June 19, 2022
The rains came early this afternoon, so I let the dogs in from the corral before they were soaked. Dori had found a piece of pig bone that she sat with and proceeded to reduce to fragments, Scarlett the pug decided to take yet another extended nap, and the others just chilled, waiting for the rain to let up.
Dori’s teeth rather preoccupy right now. She is still, after months living here, semi-feral in her ways, and often sets on one of the other dogs right after eating. My theory is that eating triggers some primal hunting instinct, and she can’t simply gulp her food like the others, then chill while she digests it. Friday evening, she set on Rem as they finished their food – he is nearest to her in size – and I tried to separate them.
Fortunately, Dori didn’t bite through my forefinger. But it still hurts, two days later. And until the rain hit that night, there were drops of my blood all over the patio outside the kitchen. I even found some on the kitchen wall. And yes, I did get mad and I whacked her. She didn’t seem impressed.
Her first owners were careless, and left her to roam the streets much of the time. This isn’t abnormal in Mexico, but the consequences are obvious. A dog learns what it must, and if it has to survive in a rough environment, it learns to be rough itself. When we acquired her, she needed chemotherapy for an infectious genital cancer, and she has various scars on her from previous violent encounters. She is also very domineering towards the others, and can’t relate to my efforts to reduce this.
By contrast, Vicki, her ailing and aging kennel-mate, who was brought here as a puppy, just doesn’t have that aggressive streak. She bit me once years ago, when I and my friends moved to the two houses on this site, but solely from fear over what was happening to her. I once had to separate her from a rival dog who had attacked her, felt her teeth on my arm, and saw her move them away fast – in the middle of the fight.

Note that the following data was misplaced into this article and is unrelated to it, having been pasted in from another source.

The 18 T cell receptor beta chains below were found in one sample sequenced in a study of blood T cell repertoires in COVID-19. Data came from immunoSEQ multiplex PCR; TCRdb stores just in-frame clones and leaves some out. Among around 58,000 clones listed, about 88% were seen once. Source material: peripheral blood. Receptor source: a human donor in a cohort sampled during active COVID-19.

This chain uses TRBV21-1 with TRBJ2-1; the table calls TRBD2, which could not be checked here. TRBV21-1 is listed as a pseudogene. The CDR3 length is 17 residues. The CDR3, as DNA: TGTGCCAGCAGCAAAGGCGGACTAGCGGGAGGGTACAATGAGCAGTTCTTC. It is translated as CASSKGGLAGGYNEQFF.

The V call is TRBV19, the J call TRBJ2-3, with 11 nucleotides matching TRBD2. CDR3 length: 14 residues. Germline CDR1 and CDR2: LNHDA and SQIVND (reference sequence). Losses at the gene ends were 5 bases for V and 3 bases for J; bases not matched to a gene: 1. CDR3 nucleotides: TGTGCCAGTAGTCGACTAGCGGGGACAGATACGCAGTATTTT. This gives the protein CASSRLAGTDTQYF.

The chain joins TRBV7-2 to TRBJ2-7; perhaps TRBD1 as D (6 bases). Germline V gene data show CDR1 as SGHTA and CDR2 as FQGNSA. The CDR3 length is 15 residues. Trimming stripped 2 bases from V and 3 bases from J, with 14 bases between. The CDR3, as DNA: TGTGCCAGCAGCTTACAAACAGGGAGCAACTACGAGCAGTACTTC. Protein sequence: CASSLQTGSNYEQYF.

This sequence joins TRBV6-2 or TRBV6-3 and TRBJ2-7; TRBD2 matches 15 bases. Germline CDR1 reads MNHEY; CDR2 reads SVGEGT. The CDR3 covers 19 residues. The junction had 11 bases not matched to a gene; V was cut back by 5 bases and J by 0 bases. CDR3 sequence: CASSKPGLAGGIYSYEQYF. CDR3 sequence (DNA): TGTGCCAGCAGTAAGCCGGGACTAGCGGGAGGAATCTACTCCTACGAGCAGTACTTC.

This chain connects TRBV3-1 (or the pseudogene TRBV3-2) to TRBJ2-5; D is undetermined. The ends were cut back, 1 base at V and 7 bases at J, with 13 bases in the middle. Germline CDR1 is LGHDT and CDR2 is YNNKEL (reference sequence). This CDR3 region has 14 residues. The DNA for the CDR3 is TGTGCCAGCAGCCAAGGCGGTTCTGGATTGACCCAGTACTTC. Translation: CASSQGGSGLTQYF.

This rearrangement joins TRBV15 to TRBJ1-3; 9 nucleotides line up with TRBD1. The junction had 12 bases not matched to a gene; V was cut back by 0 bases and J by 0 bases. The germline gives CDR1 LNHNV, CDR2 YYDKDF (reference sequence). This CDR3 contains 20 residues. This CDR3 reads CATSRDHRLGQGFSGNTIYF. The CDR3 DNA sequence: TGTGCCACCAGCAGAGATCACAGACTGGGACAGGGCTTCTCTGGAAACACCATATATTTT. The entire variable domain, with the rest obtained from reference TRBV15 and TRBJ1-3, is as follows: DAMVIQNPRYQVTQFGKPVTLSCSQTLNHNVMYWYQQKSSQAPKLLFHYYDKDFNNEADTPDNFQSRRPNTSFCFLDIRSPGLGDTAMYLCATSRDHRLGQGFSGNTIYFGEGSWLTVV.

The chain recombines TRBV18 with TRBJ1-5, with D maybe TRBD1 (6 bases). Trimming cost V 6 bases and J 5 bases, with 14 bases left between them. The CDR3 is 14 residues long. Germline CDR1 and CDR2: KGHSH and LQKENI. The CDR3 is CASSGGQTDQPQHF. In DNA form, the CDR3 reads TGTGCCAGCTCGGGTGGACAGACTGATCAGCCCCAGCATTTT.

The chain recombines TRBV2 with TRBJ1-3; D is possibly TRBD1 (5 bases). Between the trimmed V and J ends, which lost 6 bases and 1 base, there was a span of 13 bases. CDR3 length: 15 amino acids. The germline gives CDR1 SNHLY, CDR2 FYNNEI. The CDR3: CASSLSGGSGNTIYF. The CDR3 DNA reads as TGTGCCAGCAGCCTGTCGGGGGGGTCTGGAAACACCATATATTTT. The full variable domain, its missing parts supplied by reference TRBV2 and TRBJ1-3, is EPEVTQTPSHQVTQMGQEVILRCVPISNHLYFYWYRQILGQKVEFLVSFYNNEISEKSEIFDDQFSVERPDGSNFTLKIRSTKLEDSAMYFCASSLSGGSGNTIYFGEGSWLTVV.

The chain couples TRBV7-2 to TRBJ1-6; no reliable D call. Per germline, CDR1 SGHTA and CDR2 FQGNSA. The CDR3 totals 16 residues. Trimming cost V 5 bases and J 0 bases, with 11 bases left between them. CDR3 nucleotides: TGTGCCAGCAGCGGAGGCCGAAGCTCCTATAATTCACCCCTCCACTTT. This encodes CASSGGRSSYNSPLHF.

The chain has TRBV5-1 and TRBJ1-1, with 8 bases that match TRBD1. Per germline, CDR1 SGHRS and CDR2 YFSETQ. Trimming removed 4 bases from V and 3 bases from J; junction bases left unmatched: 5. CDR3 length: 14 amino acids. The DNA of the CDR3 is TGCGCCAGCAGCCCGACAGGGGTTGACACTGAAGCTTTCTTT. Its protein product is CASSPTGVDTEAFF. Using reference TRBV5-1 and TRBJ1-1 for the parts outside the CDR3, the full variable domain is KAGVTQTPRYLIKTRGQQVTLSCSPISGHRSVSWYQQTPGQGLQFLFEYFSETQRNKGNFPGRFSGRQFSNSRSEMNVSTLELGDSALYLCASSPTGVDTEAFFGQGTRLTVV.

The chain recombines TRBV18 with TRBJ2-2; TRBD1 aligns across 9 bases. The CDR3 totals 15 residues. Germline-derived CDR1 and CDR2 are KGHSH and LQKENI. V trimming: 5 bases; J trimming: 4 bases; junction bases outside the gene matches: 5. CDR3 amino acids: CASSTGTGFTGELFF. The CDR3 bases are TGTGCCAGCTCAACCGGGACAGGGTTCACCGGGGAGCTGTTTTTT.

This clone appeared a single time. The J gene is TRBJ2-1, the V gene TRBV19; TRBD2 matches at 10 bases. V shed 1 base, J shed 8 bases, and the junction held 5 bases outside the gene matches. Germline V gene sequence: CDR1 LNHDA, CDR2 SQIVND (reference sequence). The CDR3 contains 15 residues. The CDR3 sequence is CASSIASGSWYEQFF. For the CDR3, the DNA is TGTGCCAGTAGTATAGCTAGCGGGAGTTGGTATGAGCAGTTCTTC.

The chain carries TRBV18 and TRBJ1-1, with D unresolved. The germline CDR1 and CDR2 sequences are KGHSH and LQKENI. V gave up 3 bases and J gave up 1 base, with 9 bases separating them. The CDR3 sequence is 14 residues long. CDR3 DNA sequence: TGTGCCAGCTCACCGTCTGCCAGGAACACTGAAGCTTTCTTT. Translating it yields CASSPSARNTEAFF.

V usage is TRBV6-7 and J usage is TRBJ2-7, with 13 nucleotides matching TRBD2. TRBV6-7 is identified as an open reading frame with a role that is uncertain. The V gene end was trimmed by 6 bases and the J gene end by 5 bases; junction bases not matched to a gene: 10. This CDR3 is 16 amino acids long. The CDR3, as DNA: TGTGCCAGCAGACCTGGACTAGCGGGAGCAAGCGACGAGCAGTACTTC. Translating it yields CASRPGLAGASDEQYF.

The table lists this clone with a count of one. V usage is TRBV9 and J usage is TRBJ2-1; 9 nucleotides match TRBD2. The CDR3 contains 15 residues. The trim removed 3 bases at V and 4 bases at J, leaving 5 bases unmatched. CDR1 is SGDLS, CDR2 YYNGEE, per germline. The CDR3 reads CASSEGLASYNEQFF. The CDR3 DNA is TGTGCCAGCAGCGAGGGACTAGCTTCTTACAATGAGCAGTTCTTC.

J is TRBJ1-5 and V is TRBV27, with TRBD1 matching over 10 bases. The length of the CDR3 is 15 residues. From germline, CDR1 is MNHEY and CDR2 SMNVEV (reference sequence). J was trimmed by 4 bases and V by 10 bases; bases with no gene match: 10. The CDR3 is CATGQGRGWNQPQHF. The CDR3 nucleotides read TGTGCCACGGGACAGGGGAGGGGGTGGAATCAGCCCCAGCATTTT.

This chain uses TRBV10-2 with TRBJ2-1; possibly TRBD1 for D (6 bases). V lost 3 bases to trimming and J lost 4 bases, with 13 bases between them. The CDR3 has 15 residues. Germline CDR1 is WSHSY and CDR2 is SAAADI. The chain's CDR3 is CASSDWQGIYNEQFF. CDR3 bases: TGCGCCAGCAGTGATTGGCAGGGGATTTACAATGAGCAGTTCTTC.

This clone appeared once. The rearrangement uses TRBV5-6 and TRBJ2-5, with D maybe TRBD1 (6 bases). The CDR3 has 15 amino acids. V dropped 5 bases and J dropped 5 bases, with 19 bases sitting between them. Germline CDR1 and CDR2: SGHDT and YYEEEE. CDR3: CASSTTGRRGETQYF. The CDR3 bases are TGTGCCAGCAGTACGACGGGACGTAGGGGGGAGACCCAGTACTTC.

The individuality of different dogs is still astonishing to me. The actual limits of dog powers of reasoning and the personalities they develop are always fascinating. Rem is the most intellectual, and has learned to avoid Dori much of the time. He was a total pain for his first six months here, but he and I finally worked out a modus vivendi, and he goes along with that. He’s four or five years old now, the age of wisdom for a dog I think, and realises it’s cleverer to manipulate me than to defy me non-stop.
It’s also more entertaining for me, something he has possibly figured out. Do dogs know what a smile means? I’m not sure, but at times I look sardonically at him when he has outwitted me, and I often think he is looking sardonically at me. It’s a weird relationship, perhaps, but a treasured one.
Do I spend that much time trying to figure them out, these unruly quadrupeds? Maybe not. I let them in out of the rain, and I started this piece because my internet connection went down in the storm and a thought-train started. With the rainstorm preventing other activities for a while, I can’t help but wonder what actually goes through those doggie brains as they wait for me to quit playing with this laptop, and get them their dinner.